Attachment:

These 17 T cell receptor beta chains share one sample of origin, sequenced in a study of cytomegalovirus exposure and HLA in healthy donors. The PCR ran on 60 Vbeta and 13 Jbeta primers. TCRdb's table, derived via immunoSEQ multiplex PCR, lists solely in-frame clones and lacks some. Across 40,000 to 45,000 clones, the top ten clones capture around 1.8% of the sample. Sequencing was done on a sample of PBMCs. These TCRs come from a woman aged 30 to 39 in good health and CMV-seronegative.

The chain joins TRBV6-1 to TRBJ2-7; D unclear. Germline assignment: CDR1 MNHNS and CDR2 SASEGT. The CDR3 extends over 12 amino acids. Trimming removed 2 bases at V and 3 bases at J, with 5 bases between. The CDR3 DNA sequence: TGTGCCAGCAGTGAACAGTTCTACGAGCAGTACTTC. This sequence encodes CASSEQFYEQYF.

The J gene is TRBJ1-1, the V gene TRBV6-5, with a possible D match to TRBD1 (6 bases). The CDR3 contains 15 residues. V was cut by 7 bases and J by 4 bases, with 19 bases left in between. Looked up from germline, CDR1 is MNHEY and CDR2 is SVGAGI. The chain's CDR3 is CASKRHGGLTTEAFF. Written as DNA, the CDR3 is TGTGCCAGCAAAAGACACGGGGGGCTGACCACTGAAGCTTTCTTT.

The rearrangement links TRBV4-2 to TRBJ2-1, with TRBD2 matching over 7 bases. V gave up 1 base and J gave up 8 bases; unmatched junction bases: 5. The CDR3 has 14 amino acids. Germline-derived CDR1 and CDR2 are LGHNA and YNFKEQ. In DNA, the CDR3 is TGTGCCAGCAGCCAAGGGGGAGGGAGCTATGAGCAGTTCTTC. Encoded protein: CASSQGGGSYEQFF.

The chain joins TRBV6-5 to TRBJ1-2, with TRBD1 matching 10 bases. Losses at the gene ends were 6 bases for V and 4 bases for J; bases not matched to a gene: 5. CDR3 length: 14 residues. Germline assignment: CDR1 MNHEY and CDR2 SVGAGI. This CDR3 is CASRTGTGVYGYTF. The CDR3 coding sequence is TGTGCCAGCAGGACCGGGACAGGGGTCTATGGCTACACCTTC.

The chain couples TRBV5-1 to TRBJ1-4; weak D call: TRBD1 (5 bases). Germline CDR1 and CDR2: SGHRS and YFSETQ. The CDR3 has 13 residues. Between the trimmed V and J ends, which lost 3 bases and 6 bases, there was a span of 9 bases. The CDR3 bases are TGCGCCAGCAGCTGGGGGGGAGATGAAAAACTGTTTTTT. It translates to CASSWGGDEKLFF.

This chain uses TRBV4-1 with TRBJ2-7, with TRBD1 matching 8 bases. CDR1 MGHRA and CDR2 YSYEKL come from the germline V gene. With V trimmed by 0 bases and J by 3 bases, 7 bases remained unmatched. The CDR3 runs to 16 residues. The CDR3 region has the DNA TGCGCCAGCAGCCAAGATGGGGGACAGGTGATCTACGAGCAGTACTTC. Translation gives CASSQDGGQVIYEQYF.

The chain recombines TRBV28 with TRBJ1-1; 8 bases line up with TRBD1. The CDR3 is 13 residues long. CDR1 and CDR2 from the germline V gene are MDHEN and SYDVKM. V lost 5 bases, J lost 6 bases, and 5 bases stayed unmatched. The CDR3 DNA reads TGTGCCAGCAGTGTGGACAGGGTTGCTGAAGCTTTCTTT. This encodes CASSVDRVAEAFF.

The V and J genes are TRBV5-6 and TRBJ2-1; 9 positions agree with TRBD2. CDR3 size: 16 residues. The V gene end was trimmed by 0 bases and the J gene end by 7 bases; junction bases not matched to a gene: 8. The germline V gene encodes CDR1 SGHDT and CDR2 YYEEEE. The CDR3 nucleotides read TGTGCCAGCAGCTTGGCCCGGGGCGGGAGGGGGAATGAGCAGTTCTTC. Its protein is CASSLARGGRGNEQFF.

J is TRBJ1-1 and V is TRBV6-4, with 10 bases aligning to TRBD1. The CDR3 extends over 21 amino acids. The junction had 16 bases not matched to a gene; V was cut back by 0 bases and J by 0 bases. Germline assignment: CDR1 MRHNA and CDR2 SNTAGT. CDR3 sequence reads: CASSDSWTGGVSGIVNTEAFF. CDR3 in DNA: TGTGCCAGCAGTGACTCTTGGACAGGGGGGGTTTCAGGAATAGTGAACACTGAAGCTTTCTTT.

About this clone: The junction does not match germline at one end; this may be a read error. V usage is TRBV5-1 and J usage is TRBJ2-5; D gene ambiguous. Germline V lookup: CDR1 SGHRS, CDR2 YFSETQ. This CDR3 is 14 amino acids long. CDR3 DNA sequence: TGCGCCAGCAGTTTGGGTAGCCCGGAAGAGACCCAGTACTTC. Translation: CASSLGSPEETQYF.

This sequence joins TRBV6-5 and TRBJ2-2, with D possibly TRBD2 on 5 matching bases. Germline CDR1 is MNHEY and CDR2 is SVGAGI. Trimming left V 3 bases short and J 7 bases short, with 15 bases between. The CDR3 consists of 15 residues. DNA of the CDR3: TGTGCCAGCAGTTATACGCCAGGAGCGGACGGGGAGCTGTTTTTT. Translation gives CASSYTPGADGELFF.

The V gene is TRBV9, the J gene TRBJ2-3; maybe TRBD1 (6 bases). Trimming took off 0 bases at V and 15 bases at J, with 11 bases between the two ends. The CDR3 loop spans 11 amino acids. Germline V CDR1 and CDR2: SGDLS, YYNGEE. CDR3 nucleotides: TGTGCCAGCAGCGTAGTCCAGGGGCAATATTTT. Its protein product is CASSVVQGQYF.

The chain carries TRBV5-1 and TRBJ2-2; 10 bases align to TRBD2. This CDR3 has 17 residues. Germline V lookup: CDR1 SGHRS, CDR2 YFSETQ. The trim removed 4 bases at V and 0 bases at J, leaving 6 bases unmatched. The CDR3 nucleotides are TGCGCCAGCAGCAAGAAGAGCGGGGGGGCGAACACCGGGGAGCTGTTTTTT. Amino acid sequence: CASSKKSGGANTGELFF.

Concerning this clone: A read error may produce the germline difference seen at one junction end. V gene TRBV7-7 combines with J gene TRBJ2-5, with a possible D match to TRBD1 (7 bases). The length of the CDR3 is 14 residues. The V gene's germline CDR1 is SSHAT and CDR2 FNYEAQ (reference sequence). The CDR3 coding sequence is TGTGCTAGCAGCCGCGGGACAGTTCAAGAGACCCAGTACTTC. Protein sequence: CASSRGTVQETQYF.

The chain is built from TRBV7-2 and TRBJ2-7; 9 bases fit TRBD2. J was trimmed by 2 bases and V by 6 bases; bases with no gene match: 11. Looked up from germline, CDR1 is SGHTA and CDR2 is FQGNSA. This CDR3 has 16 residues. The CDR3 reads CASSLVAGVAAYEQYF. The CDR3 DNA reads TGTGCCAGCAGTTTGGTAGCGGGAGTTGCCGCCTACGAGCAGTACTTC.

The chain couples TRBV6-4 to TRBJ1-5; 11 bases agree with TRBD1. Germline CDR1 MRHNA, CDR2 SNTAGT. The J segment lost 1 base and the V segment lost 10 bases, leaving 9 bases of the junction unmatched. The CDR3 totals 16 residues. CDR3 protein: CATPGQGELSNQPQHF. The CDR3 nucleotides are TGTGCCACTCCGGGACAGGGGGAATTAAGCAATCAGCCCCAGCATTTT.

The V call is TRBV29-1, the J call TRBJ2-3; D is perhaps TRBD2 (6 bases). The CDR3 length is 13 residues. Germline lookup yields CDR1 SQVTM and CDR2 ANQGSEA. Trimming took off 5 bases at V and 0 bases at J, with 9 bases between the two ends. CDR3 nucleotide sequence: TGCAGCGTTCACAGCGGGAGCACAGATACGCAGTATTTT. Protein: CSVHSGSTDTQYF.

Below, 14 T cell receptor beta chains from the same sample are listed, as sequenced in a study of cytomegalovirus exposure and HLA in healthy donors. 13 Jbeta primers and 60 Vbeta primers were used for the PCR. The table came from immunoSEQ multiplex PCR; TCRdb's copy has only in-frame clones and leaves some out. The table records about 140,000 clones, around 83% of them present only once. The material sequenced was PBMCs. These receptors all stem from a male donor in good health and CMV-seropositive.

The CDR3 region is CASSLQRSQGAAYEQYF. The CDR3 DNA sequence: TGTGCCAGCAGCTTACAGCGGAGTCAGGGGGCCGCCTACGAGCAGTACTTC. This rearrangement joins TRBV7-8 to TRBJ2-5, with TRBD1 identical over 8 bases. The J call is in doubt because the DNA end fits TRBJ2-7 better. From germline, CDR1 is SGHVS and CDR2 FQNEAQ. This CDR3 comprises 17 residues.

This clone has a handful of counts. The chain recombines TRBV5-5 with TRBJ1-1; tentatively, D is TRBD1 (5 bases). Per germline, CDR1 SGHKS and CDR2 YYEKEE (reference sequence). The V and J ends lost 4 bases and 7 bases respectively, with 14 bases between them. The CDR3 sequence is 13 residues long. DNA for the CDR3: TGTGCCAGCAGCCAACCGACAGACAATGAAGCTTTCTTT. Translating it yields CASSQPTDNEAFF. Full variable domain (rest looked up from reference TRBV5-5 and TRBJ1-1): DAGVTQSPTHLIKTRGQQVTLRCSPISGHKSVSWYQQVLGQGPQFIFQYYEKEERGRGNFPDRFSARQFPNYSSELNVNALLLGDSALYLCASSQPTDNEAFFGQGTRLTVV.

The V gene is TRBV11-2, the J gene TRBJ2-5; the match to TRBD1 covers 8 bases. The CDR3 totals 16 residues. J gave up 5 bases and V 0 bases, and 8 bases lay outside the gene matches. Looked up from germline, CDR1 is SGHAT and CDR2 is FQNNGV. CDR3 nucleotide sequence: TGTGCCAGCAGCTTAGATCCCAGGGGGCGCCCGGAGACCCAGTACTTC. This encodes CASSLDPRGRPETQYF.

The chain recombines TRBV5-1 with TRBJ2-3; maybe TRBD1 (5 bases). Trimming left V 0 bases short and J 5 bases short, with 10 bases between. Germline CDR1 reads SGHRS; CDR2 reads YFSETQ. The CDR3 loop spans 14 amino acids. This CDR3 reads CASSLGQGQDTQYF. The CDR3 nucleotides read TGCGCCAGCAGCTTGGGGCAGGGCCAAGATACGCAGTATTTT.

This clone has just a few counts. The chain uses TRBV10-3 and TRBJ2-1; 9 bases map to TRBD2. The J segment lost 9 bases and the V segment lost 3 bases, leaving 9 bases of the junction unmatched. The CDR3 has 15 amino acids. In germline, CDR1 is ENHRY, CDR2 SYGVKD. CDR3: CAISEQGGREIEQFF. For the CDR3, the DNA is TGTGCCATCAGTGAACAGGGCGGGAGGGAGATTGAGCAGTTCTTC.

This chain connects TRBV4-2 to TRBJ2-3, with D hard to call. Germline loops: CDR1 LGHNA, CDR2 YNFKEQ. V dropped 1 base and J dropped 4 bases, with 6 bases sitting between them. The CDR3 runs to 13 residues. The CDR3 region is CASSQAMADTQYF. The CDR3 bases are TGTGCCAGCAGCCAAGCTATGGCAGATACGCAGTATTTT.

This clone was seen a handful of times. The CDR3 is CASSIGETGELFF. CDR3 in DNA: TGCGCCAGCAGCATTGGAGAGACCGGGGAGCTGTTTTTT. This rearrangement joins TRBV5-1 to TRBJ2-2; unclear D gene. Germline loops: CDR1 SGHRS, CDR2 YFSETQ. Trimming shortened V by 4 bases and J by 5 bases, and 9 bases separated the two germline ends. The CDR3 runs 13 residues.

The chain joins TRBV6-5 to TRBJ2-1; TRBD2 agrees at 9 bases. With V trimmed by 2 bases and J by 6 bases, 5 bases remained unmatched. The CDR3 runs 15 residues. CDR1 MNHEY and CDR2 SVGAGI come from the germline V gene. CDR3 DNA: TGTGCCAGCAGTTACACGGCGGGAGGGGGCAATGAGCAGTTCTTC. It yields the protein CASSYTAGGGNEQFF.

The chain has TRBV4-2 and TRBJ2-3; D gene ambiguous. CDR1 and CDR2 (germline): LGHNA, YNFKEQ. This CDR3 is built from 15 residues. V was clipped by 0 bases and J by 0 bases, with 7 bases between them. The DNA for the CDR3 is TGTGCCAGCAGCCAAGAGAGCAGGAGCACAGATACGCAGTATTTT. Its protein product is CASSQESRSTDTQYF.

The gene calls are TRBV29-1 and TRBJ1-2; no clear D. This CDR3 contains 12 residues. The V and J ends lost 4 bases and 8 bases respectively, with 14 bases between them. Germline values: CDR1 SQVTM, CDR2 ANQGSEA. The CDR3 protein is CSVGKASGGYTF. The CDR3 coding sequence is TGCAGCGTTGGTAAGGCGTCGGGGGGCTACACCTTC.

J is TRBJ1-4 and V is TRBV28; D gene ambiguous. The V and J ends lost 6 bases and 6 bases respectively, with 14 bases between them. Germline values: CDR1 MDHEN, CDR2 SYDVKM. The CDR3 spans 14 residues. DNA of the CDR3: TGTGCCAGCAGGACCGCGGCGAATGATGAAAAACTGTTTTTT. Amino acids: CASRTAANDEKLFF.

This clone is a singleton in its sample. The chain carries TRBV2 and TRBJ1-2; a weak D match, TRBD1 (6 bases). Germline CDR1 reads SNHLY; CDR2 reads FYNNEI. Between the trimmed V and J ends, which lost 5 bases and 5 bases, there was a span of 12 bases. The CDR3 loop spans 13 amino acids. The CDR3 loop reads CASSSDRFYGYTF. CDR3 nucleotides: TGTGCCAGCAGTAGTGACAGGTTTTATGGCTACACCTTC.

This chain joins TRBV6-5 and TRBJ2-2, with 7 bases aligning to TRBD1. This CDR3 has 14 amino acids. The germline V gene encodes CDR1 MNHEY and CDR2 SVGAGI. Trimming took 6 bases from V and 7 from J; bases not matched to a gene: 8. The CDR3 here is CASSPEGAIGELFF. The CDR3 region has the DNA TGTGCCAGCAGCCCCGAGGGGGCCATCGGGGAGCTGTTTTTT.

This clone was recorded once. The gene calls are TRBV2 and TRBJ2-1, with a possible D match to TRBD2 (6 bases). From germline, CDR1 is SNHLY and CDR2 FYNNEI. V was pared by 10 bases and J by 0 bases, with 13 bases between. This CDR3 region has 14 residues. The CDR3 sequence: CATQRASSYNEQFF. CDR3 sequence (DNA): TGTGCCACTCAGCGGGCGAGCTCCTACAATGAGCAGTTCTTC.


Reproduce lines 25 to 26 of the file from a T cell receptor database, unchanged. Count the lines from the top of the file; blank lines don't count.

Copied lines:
This chain connects TRBV4-2 to TRBJ2-3, with D hard to call. Germline loops: CDR1 LGHNA, CDR2 YNFKEQ. V dropped 1 base and J dropped 4 bases, with 6 bases sitting between them. The CDR3 runs to 13 residues. The CDR3 region is CASSQAMADTQYF. The CDR3 bases are TGTGCCAGCAGCCAAGCTATGGCAGATACGCAGTATTTT.

This clone was seen a handful of times. The CDR3 is CASSIGETGELFF. CDR3 in DNA: TGCGCCAGCAGCATTGGAGAGACCGGGGAGCTGTTTTTT. This rearrangement joins TRBV5-1 to TRBJ2-2; unclear D gene. Germline loops: CDR1 SGHRS, CDR2 YFSETQ. Trimming shortened V by 4 bases and J by 5 bases, and 9 bases separated the two germline ends. The CDR3 runs 13 residues.